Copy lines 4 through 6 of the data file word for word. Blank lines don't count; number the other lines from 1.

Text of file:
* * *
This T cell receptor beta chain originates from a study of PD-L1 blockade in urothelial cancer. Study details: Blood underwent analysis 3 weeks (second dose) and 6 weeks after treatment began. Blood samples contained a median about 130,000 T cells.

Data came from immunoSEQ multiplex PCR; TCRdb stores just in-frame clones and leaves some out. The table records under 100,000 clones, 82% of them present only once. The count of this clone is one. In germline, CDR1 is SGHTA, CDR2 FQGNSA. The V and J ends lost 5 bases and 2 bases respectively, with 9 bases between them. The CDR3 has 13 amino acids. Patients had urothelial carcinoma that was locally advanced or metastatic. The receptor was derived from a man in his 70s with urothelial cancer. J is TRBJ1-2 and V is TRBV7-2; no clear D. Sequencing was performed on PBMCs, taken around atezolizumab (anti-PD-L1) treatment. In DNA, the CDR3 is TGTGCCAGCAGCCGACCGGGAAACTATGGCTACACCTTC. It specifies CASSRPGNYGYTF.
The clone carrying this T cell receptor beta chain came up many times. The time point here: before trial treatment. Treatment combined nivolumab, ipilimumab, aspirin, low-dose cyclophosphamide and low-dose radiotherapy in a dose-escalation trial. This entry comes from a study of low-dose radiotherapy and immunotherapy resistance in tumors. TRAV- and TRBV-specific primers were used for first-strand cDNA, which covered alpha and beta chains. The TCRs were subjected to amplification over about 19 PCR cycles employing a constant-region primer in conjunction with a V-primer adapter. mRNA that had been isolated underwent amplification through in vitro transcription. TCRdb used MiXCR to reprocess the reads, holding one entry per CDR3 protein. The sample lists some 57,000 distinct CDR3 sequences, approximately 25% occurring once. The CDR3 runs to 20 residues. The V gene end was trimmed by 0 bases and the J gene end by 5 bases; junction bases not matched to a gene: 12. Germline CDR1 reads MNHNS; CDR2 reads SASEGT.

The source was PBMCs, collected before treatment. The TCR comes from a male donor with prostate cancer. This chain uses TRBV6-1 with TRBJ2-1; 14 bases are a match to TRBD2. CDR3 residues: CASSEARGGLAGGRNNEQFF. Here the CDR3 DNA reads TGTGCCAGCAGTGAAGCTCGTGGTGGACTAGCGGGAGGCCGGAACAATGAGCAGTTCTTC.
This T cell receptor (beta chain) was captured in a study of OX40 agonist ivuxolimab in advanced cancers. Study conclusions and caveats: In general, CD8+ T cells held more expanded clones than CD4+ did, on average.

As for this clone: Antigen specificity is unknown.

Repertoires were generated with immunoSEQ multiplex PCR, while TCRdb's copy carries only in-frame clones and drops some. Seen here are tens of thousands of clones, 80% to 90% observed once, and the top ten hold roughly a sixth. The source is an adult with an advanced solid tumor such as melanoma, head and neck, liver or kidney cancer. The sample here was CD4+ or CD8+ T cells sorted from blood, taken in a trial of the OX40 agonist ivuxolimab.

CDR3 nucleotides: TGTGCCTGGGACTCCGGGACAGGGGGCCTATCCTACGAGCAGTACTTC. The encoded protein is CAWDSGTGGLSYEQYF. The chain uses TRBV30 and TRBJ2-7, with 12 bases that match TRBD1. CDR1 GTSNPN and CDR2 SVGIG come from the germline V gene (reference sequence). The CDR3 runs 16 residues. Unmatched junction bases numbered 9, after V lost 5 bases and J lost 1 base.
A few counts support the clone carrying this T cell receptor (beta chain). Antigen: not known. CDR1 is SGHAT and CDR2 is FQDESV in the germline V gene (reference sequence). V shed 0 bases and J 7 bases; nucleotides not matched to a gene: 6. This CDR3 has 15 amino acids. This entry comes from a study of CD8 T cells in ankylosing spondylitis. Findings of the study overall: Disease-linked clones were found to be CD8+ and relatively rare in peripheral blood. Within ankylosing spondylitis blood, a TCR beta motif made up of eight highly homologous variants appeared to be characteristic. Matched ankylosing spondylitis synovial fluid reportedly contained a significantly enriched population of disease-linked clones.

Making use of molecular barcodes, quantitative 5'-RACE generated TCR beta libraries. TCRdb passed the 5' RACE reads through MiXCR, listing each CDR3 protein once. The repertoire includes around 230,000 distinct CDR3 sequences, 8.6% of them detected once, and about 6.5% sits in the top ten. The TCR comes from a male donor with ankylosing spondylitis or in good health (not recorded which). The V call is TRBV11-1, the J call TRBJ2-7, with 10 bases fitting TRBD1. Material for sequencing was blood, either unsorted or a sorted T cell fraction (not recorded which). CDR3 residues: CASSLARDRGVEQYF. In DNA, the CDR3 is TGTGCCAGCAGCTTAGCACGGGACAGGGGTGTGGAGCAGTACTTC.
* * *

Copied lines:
The source was PBMCs, collected before treatment. The TCR comes from a male donor with prostate cancer. This chain uses TRBV6-1 with TRBJ2-1; 14 bases are a match to TRBD2. CDR3 residues: CASSEARGGLAGGRNNEQFF. Here the CDR3 DNA reads TGTGCCAGCAGTGAAGCTCGTGGTGGACTAGCGGGAGGCCGGAACAATGAGCAGTTCTTC.
This T cell receptor (beta chain) was captured in a study of OX40 agonist ivuxolimab in advanced cancers. Study conclusions and caveats: In general, CD8+ T cells held more expanded clones than CD4+ did, on average.

As for this clone: Antigen specificity is unknown.